Diosdado Cabello will take down with him as many as he needs to take down. He will take the country down with him if he needs to.

Caracas Chronicle’s Juan Cristóbal Nagel believes

the unraveling of the Suns Cartel has tremendous implications for the power balance within chavismo.

Nagel calculates it’s a US$27 billion/year enterprise, which was “was anything but clandestine, and anything but competent,” and

Maduro has an obvious choice: either tie his sinking presidency to the fate of clumsy, leaky, “stocky and bull-necked” (loved that) drug smugglers, or turn Diosdado and crew over and save face. And just what do you think the Cubans will suggest he do? Maduro’s handlers, after all, are the folks who murdered Arnaldo Ochoa.

Of course, this is all speculative, but if you think Maduro isn’t mulling what to do at this point, then I think you’re being naive.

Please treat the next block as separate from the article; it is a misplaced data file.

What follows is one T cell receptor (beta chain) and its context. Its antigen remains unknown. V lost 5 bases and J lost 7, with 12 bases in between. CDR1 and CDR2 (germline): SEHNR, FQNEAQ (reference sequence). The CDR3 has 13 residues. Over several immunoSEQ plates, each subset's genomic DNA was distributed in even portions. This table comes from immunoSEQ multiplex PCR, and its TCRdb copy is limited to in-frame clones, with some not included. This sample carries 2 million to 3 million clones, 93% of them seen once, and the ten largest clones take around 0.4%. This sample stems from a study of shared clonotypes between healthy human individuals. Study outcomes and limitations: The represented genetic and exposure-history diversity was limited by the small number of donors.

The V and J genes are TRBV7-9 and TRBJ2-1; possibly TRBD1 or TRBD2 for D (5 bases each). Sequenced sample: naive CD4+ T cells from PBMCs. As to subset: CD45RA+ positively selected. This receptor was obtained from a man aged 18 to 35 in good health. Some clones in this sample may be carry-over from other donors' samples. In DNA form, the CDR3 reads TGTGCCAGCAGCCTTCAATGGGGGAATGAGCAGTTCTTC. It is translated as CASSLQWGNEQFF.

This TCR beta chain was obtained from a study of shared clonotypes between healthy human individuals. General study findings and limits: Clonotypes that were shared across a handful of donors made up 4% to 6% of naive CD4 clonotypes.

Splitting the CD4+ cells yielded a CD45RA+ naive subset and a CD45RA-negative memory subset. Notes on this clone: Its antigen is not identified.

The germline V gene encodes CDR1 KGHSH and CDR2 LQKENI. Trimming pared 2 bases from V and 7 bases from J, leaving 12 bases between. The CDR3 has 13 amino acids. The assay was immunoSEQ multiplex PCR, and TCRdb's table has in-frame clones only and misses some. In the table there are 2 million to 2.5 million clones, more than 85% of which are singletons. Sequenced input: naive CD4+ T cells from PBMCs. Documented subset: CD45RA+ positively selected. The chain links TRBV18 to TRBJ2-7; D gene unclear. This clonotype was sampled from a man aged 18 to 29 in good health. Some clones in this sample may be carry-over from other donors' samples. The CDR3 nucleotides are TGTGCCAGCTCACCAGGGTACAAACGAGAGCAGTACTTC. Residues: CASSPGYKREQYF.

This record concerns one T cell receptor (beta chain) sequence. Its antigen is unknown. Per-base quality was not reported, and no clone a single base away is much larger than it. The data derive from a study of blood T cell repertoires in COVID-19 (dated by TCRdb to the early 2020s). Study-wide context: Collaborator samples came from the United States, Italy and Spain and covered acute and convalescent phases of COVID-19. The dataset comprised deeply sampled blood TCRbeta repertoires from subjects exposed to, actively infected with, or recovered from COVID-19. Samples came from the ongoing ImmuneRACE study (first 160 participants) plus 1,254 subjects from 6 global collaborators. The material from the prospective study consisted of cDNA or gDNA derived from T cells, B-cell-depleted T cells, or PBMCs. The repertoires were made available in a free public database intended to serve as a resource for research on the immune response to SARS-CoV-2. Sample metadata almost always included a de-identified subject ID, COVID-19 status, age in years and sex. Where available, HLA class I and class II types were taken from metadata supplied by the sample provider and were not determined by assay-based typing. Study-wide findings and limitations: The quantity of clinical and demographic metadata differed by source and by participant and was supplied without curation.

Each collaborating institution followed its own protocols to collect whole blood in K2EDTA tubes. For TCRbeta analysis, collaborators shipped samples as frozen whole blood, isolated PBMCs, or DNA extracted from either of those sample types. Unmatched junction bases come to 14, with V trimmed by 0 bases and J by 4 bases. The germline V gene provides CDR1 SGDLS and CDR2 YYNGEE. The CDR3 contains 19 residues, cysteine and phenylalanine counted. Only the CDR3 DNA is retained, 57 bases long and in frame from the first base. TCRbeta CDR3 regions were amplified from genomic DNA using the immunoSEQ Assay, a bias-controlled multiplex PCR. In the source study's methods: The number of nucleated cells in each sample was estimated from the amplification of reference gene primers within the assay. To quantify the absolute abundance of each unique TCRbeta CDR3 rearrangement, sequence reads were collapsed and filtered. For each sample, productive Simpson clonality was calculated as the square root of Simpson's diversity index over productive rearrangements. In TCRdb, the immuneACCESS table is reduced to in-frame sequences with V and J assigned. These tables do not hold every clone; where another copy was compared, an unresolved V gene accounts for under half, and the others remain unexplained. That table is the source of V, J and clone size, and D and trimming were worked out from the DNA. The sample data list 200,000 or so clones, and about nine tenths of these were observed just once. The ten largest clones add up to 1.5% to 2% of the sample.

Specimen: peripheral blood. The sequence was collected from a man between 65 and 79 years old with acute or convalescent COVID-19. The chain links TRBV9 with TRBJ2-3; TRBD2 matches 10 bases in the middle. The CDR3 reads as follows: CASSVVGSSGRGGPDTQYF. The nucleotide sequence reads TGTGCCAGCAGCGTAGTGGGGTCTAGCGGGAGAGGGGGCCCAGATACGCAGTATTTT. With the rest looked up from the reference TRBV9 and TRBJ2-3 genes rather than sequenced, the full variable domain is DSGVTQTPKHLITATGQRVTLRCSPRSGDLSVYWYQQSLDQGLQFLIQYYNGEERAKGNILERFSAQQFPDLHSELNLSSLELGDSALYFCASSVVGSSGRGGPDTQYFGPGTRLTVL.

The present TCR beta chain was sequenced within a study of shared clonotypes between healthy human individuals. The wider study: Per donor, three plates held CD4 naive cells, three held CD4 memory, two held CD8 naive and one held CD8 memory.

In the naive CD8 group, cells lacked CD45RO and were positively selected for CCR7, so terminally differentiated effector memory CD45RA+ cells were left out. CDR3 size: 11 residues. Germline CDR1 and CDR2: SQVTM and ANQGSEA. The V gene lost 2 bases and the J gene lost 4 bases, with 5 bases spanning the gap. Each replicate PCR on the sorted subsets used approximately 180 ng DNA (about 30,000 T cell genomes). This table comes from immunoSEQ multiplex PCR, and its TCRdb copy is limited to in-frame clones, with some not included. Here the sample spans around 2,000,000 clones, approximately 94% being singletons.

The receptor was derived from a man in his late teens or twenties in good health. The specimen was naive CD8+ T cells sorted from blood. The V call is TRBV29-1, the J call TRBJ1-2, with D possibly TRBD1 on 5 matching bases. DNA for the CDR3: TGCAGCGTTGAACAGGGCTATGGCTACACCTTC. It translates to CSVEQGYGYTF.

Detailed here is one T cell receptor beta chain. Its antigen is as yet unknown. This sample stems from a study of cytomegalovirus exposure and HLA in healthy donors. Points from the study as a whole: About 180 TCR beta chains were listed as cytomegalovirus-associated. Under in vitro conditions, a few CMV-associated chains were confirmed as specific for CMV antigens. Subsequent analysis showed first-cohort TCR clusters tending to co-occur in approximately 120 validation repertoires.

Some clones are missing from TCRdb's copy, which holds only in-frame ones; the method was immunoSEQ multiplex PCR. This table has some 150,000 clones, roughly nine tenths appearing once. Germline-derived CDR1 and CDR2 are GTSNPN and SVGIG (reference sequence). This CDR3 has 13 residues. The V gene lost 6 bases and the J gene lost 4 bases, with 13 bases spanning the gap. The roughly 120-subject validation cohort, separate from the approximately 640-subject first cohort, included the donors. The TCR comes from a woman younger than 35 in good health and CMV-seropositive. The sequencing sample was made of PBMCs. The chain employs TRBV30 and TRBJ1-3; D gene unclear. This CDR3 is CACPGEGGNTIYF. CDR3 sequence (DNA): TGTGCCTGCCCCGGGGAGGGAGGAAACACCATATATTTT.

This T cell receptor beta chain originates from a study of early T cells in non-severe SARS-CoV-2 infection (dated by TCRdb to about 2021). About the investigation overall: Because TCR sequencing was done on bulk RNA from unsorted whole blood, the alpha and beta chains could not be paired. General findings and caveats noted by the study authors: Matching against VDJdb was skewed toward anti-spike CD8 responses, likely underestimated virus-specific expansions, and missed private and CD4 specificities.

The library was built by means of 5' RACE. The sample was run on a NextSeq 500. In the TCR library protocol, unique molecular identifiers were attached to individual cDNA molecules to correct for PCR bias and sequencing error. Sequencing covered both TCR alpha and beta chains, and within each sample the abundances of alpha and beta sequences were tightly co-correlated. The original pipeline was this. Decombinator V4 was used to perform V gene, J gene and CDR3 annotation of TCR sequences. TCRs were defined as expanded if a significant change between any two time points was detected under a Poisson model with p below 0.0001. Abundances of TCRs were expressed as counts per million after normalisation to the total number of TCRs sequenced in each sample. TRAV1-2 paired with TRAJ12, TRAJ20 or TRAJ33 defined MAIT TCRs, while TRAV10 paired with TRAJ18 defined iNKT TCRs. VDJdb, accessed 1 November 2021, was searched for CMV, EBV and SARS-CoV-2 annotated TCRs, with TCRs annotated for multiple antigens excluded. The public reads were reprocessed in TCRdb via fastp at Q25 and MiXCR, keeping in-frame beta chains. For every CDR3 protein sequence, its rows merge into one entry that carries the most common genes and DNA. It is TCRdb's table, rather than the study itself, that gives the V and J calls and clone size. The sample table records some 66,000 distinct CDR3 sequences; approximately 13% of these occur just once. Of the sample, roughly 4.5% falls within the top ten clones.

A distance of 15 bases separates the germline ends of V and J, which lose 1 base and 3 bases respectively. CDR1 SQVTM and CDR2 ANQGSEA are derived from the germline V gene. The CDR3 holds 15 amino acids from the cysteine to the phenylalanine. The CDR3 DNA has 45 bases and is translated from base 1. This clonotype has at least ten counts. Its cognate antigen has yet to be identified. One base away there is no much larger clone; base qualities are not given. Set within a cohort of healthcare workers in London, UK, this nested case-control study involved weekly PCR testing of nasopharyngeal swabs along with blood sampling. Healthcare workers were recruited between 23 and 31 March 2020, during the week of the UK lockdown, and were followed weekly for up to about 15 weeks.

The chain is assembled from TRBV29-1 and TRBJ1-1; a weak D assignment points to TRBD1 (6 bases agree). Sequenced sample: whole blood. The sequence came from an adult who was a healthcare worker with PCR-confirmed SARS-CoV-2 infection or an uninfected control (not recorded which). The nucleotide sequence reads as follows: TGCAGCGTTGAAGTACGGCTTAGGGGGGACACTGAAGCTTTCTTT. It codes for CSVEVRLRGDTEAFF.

Nagel has the perfect photo and caption in his post,

Clubbing with Godgiven

Miguel Octavio ponders, Is Maduro so strong that he can get rid of the most powerful former military in Government just like that?

Amid all this speculation, the only thing you can rely on is that, no matter the outcome, the U.S. will continue to be portrayed as the root of all evil.

Ecuador: Correa thinks Brad bought the wrong book

Friday, May 15th, 2015

Brad Pitt bought the movie rights to Paul Barrett’s book, Law of the Jungle: The $19 Billion Legal Battle Over Oil in the Rain Forest and the Lawyer Who’d Stop at Nothing to Win about fraudster Steven Donziger.